SCOTTISH Labour have seen a “disaster” in the capital after their councillors failed to get their budget through – instead having to back proposals from the opposition.

The failure has led to calls for the leader of Edinburgh Council, Cammy Day, to resign.

Despite having just 13 councillors, Day’s Labour has been in control of a minority administration on Edinburgh Council since the 2022 local elections after they struck a deal with the Tories and LibDems.

READ MORE: Edinburgh City Council: A power-hungry Labour clique has sold its soul for power

On a council with 63 seats, Labour were always going to have to go cap in hand to other parties in order to get their budget over the line.

However, on Thursday afternoon they failed. The party's controversial proposals even saw one of their group, Ross McKenzie, resign from Labour in the middle of the full council meeting.

Claiming Edinburgh was controlled by a "British nationalist majority", McKenzie said: “I know how little work the administration has put into this budget and that could be down to personal failings but it’s also down to the political reality of the need to leave space in our motion for the Tory party.”

Tactical voting from the Greens saw the party’s councillors divide their votes, making Labour’s budget fall at the first hurdle with the fewest votes of all the proposals: one from Labour, one from the Tories, one from the LibDems, and a combined SNP-Green bid.

With theirs out of the running, Labour backed the LibDems’ budget, while the SNP and Greens voted together. As a result the Tories’ budget fell.

Finally, the three Unionist parties were forced to unite around the LibDems’ budget in order to block the SNP-Green proposal.

The passed budget contained a lower council tax rise than Labour had wanted (5% vs 5.75%). It also withdraws the council's commitment to no compulsory redundancies and proposes privatising waste and cleansing services.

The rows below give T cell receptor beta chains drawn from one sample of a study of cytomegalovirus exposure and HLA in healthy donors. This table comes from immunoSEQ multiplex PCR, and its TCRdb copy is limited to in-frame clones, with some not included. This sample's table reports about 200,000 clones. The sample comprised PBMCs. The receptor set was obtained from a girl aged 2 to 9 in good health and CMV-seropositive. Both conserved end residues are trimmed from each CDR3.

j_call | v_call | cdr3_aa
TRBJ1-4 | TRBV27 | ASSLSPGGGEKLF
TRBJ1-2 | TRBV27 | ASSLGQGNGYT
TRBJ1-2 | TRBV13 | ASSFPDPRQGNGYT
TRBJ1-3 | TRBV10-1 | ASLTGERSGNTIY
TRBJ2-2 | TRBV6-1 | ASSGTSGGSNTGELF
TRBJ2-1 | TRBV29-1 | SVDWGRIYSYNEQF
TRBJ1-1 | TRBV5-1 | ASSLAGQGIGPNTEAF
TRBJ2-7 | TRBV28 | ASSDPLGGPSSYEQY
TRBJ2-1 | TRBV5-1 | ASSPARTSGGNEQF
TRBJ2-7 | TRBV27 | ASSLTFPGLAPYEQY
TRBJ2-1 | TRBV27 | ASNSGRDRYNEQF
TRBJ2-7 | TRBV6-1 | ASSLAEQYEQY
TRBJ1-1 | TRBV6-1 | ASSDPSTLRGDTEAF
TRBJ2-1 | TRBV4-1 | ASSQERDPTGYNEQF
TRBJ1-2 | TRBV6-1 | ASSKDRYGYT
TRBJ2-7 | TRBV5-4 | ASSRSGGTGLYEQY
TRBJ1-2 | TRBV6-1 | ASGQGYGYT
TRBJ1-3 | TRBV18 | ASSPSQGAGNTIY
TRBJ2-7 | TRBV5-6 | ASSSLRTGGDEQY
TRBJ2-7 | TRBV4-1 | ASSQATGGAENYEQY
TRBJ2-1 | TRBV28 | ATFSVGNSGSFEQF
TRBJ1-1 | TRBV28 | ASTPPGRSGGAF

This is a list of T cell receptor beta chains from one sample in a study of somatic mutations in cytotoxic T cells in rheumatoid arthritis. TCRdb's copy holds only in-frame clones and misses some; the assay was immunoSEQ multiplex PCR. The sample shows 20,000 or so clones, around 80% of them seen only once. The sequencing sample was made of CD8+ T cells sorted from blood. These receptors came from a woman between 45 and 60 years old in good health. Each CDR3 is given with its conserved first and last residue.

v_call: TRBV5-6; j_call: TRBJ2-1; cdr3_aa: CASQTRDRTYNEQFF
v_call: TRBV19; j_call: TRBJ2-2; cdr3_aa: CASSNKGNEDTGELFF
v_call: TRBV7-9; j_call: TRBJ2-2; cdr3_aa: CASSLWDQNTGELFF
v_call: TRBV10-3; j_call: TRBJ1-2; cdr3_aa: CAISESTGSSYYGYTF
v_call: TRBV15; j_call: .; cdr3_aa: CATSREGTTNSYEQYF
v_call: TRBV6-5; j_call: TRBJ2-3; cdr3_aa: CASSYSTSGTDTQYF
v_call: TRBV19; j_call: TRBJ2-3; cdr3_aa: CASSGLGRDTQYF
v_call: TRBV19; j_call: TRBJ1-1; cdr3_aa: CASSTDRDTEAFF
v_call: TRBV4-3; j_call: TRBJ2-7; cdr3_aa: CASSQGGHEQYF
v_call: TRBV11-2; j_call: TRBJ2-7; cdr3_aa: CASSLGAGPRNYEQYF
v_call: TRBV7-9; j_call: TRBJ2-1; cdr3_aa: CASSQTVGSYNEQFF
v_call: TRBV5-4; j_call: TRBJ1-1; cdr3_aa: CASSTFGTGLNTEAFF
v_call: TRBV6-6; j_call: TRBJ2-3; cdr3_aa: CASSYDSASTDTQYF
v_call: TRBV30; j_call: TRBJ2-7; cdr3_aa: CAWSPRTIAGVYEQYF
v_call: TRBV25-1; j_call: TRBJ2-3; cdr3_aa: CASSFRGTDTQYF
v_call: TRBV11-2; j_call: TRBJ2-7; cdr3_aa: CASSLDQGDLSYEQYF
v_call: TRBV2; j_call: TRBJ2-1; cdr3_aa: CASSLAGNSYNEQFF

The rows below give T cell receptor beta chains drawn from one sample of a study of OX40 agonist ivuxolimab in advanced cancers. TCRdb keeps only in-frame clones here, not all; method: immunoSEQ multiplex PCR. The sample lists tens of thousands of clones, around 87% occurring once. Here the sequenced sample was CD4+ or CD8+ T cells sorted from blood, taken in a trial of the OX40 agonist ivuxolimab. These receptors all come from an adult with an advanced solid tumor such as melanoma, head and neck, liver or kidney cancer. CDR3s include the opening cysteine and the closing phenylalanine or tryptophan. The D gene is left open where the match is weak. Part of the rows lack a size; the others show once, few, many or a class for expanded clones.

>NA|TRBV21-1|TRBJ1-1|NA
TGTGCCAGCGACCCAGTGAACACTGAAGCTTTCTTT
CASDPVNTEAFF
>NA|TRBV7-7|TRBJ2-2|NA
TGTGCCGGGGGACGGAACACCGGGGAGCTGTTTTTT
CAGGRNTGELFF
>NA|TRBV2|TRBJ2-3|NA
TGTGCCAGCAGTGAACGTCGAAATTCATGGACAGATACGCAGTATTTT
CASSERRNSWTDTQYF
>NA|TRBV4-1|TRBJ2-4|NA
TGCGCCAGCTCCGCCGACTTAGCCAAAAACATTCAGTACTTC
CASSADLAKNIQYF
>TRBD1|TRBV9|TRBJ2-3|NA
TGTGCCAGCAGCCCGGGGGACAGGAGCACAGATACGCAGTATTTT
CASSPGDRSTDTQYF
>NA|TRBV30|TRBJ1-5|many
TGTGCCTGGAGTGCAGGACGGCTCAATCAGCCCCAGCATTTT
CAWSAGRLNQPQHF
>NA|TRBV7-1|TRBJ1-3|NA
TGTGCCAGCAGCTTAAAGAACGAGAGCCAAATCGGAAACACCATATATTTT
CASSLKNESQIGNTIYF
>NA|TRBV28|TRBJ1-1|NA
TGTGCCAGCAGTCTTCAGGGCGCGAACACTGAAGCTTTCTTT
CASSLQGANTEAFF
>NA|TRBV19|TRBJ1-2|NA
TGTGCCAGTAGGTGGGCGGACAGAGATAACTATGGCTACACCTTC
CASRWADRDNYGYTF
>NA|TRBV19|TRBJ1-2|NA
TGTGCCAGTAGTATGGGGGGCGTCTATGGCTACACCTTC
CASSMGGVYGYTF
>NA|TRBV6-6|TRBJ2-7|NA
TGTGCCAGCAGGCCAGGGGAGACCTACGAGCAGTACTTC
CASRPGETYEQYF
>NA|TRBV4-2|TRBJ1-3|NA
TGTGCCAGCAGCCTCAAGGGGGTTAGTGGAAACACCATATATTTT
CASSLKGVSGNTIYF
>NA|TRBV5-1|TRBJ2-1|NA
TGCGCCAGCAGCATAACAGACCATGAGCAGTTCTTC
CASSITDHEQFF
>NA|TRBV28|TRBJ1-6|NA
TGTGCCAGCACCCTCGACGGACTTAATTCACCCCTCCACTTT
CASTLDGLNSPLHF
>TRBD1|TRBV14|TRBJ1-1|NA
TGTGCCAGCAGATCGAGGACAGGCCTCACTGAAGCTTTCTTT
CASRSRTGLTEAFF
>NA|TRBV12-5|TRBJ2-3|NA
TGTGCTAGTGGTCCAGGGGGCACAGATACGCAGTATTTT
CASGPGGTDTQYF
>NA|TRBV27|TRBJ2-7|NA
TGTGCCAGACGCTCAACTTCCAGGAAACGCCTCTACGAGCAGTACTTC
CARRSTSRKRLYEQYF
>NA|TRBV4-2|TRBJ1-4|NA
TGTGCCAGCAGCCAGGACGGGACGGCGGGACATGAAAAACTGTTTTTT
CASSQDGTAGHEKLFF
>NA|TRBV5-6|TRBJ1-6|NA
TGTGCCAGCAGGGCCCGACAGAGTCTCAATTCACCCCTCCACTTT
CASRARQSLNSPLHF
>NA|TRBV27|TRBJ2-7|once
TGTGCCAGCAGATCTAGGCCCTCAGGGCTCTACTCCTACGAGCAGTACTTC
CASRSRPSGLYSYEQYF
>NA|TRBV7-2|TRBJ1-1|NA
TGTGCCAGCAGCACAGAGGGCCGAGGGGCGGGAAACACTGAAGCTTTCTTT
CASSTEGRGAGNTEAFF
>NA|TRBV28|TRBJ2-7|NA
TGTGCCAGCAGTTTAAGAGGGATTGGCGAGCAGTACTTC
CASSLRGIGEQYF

Being forced to back an opposition budget was branded a “disaster” for Scottish Labour by SNP group leader Adam McVey, who called on Day to resign as council leader.

READ MORE: 'A new low': Labour panned for 'shameful' move in council meeting row

McVey said: “Labour have had a disaster today. They’ve lost their budget, lost a councilor, and effectively ended the council-house building programme. The city will lose a lot in this budget, housing problems will get worse.

"Labour voted to go down the road of privatising waste and cleansing services, and to end the council’s long-established no compulsory redundancy policy. They could have instead supported the budget proposed by progressive parties.

“Fundamentally, if Labour can’t pass a budget they can’t run the city. I really hope the council leader can show the integrity that’s now required and resign.”

McVey, formerly Edinburgh's council leader, added: "If my budget had been voted down ... I’d have had the integrity to resign."

Marco Biagi, a former Scottish Government minister turned councillor, added on Twitter: “Can Labour run a council with only 12 of the 63 members? Is the leadership of the three-party Unionist alliance shifting?

“And why did Labour councillors vote alongside the Tories for the Lib Dem proposals in the crunch final vote rather than the SNP/Green progressive budget alternative?”

Scottish Labour have been approached for comment.

Local democracy reporter Donald Turvill has a fuller explanation of the difference between the party's budget proposals here.